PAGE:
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This article is the author’s final published version in Liver international : official journal of the International Association for the Study of the Liver, Volume 42, Issue 7, July 2022, Pages 1593-1604.

The published version is available at Copyright © Aronson et al.


Background and Aims Crigler-Najjar syndrome (CNS) is a disorder of bilirubin conjugation leading to brain damage and death without treatment. Although cohort studies of limited size have been published, uncertainty about outcome, co-morbidities, occurence of liver fibrosis and treatment outcome remains. With this worldwide cohort study, we aim to add substantial knowledge to the previously published data.

Methods Anonymized retrospective data of CNS patients were collected in a web-based registry platform.

Results Clinical data of 221 CNS patients (46% female, severe phenotype n = 209) were collected. At the time of analysis, 59 CNS patients were deceased. Mean serum total bilirubin (TB) was 300 μmoL/L, mean conjugated bilirubin (CB) 14.4 μmoL/L. The incidence of neurologic symptoms was 10.7%. Elevated alanine aminotransferase (ALT, >70 U/L) was present in 43/221 (19.5%) and the mean gamma-glutamyl transpeptidase (GGT) was 54 U/L. CB and TB did not correlate with aspartate aminotransferase (AST), ALT or GGT. TB was higher in males than in females (316 vs. 287 μmol/L; p < .001). Cholelithiasis was detected in 14 of 91 ultrasound examinations. In 5 of 31 CNS patients with liver fibrosis evaluation advanced fibrosis and significant higher AST were detected. Liver transplantation (LT) was performed in 26 CNS patients at the median age of 9 years (0–32 years). A subgroup of 75 CNS patients showed high TB (444 ± 141 μmoL/L) and high mortality/morbidity because of inadequate access to treatment.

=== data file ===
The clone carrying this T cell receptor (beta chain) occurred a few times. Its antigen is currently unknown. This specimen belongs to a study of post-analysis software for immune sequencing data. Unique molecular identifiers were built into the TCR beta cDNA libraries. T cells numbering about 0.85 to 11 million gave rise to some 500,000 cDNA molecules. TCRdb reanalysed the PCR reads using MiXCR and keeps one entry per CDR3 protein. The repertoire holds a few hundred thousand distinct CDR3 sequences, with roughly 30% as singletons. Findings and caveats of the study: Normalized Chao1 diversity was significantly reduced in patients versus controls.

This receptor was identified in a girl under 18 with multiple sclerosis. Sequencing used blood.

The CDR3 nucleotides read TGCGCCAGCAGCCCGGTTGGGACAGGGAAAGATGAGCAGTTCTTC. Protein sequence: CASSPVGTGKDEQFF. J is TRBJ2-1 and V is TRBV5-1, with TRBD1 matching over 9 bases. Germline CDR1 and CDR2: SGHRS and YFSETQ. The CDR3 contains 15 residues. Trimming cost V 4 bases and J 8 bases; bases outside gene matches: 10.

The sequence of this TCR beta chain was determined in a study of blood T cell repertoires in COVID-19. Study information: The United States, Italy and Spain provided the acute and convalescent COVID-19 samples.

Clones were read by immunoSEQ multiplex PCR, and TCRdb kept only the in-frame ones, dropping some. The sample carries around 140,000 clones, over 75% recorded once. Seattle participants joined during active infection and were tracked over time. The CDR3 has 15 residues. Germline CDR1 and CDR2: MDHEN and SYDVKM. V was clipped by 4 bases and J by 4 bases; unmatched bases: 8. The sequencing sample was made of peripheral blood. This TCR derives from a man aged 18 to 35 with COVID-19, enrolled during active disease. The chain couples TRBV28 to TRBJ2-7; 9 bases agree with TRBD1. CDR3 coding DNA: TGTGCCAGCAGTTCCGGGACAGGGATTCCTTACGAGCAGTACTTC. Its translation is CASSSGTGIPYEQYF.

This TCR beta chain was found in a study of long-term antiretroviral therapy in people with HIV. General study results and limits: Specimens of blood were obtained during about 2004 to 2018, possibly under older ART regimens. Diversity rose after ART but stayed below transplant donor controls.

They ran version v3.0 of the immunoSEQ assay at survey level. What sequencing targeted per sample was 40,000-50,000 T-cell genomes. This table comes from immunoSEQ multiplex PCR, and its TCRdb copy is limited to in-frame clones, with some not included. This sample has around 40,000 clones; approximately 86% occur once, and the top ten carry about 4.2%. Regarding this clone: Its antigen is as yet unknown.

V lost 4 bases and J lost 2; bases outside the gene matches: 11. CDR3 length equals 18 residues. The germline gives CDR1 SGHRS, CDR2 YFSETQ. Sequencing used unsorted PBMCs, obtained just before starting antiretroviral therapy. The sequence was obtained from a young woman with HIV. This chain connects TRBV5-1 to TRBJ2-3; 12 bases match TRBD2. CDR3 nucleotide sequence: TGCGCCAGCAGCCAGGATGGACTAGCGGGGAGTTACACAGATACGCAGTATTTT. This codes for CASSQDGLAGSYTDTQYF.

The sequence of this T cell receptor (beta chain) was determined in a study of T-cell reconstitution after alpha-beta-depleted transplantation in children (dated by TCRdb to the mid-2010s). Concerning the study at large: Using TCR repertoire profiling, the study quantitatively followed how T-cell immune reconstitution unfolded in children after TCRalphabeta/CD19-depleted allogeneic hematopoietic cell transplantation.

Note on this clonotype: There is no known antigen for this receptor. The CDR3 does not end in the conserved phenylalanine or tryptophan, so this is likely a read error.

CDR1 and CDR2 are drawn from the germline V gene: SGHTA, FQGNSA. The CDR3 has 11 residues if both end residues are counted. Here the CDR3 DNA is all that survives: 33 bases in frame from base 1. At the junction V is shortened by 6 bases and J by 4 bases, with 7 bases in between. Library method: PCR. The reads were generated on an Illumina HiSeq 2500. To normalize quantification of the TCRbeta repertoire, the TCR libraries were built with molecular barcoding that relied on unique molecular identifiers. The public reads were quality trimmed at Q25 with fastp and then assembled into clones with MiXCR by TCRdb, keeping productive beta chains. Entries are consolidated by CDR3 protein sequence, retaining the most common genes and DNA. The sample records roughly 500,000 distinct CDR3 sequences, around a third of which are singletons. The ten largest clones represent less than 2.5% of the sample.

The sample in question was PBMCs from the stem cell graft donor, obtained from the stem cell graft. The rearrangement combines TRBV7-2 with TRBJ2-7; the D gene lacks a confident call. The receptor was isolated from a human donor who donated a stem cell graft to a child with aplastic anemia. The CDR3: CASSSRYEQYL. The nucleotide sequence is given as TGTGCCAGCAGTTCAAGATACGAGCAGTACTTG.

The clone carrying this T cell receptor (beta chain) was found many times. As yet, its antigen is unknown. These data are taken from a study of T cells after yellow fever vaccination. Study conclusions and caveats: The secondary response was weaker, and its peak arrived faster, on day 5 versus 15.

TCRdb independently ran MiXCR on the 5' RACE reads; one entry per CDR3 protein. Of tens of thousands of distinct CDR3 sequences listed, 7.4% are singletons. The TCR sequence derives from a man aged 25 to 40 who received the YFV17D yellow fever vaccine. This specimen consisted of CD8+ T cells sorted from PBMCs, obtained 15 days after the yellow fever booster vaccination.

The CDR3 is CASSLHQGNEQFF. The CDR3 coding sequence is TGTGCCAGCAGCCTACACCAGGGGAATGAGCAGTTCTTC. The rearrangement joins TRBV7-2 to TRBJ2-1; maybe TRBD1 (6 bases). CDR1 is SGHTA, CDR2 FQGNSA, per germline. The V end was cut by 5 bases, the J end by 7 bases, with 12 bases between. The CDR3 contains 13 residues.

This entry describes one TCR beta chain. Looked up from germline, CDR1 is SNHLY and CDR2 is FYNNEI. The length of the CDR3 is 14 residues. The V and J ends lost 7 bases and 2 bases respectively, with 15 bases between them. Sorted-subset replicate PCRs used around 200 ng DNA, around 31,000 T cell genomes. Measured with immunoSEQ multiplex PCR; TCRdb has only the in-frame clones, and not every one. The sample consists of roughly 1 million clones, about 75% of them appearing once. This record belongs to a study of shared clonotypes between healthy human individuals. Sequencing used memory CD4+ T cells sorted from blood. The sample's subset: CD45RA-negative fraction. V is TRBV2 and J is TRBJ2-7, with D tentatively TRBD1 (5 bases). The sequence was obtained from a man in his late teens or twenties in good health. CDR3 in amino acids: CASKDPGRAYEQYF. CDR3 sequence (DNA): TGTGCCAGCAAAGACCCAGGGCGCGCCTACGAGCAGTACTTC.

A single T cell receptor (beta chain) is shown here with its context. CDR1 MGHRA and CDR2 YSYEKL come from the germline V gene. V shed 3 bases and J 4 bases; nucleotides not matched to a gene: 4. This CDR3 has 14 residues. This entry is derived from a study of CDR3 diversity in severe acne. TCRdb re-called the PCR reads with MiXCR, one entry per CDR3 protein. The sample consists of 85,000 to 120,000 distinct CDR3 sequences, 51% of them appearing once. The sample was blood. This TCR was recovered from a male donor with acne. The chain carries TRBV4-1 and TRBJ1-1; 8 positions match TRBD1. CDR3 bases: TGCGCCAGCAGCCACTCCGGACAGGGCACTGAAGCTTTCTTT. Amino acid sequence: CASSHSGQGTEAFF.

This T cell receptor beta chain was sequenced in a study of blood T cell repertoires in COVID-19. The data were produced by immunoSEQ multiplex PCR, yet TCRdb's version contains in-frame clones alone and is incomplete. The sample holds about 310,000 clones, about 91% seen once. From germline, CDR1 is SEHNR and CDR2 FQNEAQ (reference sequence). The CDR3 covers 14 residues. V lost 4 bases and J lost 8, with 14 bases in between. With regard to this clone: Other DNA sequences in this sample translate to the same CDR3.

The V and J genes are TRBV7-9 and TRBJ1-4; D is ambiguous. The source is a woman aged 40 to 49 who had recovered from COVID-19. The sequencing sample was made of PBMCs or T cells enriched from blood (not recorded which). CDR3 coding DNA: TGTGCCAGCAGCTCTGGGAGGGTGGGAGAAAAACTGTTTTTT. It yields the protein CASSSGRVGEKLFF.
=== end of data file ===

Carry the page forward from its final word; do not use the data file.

Conclusions This largest cohort of CNS patients to date shows the urgent need to globally expand access to therapy and gives insight into the clinical course and outcome of different treatment strategies. However, some questions need ongoing examination, especially regarding liver fibrosis and the timing of LT.

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This work is licensed under a Creative Commons Attribution 4.0 License.

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